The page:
I need help for someone else.
When a person is struggling with an addiction or a mental health concern, every member of that person’s family is impacted in some way.
Often by the time you have decided to seek information on the web, and have found this page, you and your family may have been suffering for a long time.
Mental illness and addictions should always be taken seriously as they are chronic relapsing conditions that affect mental and physical health but also impact the lives of those around them. By reading this page you’ve taken an important first step, for them, but also for yourself.
There are likely be a number of concerns that you are dealing with, some of which may include:
There is no doubt that support from family, friends and partners plays a significant role in the recovery process for anyone struggling with mental health concerns or addictions. Yet, finding the right help and knowing what to say when there is a problem can be overwhelming. You might be wondering how to broach the subject, what to say, how to address it or feel fear about the response you might receive.
Educating yourself about mental illness and addiction is the foundation of support and we hope to help support you with some tough conversations and decisions.
If someone shares that they are having a tough time, or even if they don’t, there are a number of things you can do to provide support.
They may not reach out for help straight away as they may not be ready, but regardless it’s important that you consider how you address the problem. This list might provide some useful ideas for you to consider in your conversations and actions.
How do I get someone I care about into treatment?
One of the most challenging aspects of addiction, mental illness and trauma-related conditions is the powerlessness that friends and family members feel as they watch problems unfold. The reality is that denial is one of the symptoms of the disease and minimization of problems is very common.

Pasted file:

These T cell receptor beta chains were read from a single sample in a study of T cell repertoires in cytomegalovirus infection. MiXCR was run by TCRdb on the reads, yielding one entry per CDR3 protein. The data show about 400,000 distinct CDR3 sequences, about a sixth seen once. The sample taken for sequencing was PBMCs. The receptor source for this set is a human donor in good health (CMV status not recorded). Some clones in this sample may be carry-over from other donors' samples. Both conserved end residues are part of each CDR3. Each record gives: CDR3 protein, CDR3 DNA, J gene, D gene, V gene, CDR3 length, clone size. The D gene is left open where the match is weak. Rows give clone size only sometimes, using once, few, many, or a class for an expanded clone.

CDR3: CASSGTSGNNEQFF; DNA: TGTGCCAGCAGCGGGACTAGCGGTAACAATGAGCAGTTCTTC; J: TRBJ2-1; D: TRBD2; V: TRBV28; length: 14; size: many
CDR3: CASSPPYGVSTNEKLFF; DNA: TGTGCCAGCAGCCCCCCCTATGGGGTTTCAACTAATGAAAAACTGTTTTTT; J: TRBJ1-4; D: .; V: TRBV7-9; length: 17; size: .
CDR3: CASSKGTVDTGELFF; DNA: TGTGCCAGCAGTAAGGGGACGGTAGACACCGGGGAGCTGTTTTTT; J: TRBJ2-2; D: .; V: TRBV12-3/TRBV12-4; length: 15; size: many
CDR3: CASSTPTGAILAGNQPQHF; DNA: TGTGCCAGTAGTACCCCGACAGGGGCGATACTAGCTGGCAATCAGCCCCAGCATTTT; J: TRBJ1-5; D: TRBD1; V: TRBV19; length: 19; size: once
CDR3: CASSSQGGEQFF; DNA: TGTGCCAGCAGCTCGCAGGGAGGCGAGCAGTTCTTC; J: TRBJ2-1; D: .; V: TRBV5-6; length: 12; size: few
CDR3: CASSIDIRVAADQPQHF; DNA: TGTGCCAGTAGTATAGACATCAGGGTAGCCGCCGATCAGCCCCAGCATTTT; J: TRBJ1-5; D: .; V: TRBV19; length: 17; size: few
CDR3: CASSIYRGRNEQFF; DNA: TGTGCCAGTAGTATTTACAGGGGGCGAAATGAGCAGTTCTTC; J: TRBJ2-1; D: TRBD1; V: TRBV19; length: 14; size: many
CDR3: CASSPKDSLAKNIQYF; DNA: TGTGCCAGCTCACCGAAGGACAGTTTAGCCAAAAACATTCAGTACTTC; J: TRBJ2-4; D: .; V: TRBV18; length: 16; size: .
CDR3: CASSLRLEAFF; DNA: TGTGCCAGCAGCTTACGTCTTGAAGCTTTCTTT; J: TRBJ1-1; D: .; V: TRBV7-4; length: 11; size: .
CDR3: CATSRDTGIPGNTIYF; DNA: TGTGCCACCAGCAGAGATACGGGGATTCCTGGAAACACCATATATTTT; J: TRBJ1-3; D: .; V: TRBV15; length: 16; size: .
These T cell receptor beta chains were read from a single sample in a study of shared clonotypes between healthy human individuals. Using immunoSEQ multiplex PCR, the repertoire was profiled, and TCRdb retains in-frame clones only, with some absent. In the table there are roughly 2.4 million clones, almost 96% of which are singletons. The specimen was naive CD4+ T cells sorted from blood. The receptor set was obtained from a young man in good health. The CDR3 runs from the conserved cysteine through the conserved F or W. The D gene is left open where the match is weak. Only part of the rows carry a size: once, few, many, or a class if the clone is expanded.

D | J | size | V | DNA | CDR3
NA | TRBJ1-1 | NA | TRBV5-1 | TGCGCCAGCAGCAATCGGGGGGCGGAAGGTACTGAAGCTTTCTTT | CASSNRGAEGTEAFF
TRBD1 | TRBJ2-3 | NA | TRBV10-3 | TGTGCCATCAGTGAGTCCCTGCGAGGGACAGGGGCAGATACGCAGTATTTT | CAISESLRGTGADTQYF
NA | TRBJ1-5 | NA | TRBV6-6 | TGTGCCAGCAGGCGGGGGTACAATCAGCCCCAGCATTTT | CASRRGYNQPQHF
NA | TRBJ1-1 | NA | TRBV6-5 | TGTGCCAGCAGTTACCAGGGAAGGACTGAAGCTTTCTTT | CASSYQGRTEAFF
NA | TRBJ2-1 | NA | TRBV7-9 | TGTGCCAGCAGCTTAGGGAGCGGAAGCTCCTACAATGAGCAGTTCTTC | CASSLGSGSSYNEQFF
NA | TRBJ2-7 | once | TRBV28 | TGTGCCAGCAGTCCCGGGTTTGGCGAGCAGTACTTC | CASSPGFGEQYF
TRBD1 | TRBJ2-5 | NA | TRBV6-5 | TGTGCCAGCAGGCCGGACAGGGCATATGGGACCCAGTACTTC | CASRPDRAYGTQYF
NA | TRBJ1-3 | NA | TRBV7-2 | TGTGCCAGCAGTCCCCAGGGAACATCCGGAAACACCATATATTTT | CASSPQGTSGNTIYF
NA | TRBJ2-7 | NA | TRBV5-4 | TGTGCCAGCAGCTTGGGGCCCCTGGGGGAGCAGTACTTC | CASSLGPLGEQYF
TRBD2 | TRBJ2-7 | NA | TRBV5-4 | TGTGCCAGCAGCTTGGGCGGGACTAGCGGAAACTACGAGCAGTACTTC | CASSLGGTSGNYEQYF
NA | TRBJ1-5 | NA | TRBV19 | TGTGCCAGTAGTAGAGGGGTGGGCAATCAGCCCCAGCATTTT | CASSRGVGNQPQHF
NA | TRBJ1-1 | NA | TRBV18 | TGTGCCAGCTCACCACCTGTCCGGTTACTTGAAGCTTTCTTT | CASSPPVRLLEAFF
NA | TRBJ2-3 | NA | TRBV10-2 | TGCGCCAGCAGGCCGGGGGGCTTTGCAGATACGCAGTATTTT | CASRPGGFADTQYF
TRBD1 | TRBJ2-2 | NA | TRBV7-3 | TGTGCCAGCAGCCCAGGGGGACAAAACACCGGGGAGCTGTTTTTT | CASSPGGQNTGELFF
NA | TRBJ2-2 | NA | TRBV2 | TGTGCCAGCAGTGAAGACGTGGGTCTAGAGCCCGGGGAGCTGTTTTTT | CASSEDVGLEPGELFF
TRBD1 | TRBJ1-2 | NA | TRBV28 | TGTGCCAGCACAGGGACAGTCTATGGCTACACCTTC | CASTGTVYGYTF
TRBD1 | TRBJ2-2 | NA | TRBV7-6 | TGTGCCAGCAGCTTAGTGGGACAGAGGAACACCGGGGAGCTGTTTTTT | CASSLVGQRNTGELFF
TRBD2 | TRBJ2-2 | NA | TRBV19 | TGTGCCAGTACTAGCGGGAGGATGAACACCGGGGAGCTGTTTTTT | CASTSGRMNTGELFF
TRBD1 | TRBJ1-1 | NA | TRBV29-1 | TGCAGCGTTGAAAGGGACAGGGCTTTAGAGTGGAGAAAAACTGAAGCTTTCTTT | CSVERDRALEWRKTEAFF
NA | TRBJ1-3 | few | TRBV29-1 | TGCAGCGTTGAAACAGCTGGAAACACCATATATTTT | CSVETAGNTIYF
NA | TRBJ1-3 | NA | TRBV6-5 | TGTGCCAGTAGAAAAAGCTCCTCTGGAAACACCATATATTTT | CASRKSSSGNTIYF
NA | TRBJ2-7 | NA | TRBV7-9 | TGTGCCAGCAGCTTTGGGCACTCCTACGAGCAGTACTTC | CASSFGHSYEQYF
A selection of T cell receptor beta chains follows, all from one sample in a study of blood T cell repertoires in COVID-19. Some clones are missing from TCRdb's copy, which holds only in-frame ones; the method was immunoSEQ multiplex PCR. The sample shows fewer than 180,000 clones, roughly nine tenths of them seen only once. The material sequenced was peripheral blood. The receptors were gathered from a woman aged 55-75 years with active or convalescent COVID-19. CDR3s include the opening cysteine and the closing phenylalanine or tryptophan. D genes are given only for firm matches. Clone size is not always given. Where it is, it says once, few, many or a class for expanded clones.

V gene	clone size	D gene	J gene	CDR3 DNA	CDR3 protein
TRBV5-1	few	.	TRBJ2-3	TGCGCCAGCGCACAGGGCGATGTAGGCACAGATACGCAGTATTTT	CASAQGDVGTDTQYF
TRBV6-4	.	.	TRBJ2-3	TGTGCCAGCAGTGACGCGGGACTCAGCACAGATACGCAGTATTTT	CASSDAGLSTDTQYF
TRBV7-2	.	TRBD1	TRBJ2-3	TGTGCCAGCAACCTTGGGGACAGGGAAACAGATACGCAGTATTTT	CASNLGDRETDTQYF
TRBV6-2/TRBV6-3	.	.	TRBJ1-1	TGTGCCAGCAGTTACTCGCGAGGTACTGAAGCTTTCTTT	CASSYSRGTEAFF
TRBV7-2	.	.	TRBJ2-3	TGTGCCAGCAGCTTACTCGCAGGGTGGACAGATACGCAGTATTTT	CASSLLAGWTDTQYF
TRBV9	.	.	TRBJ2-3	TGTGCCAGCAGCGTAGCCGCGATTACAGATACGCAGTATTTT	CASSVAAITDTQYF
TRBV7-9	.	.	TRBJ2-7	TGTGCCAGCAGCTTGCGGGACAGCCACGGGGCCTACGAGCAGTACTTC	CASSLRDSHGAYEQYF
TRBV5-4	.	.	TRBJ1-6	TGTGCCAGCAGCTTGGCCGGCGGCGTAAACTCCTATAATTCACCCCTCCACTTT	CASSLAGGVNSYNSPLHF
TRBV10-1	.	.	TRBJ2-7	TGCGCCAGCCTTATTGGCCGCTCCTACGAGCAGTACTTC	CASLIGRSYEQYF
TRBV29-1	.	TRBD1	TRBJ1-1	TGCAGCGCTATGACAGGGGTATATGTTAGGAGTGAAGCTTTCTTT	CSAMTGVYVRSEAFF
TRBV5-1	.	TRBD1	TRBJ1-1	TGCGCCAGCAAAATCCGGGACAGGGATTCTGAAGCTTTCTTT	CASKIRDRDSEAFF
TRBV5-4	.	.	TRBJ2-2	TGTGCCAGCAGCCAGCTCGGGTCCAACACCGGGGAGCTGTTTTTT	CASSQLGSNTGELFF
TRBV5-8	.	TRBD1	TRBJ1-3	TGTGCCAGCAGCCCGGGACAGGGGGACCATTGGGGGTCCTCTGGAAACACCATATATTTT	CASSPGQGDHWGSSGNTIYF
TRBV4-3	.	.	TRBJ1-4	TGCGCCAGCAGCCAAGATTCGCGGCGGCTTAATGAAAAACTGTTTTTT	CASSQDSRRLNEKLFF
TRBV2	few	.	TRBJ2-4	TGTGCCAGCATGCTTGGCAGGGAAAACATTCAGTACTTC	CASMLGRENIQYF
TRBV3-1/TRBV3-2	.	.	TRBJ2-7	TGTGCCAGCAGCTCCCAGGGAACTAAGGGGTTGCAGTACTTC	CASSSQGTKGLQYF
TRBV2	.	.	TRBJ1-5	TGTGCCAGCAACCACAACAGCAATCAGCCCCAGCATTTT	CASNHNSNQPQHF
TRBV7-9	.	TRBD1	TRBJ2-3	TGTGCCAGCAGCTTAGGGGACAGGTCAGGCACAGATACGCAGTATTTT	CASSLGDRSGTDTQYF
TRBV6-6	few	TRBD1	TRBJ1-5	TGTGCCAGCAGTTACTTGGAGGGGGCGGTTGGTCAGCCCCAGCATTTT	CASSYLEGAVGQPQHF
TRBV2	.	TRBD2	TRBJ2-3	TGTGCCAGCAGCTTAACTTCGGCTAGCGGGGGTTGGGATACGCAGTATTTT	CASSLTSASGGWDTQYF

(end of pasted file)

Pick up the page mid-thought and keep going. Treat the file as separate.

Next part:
If the person you are concerned about is motivated to get treatment all they need to do is make that first call to the Client Care Team. You can also call the team at any time 24/7 to ask for guidance about the next steps for a family member. You might also be interested to find out about the family education programs available that can support you during this time.
Please call 1800 063 332 for more information.
At South Pacific Private the needs of families and carers are considered an integral part of the treatment experience. Both current research and our experience tell us that people embrace recovery more effectively when family members also have the opportunity to engage in educational and support programs designed to meet their needs.
Treatment options specifically designed to support your unique situation include:
Family Education and Support Group
This group is designed to meet the needs of people who want to understand what’s happening in a family system at a time when a loved one is struggling with addictions or mood disorders.
This program supports families to explore some difficult and challenge issues that may not have been effectively addressed within their family unit. The 4-day program teaches listening, communication and conflict resolution skills in a confidential and safe environment.
The Children’s Program is a prevention and intervention program for children aged 6-13 years who are affected by addiction or untreated mental illness in the family system. This program is designed both as a preventative measure and an educational tool for children and their parents. The aim of the program is to provide a much-needed service to children to effectively learn how to convey their feelings and to understand, in an age-appropriate way, what might be happening in their family.
To find out more about these programs in detail please click here.
JOHN: I thought that I drank so much because I had all these problems. I didn’t realise that all my problems were directly related to how much I drank. From what my life was then, to how it is now, is so extraordinarily different.MORE STORIES
The goal of our self-tests is not to provide you with a diagnosis for yourself or for someone you care about. Instead, they are an opportunity for you to better understand how a behaviour might be impacting upon your life or the life of your family. Use these tests to enhance your awareness of what the problem might be. These tests should be answered honestly in order to provide accurate insight and are a chance for you to reflect upon the current situation.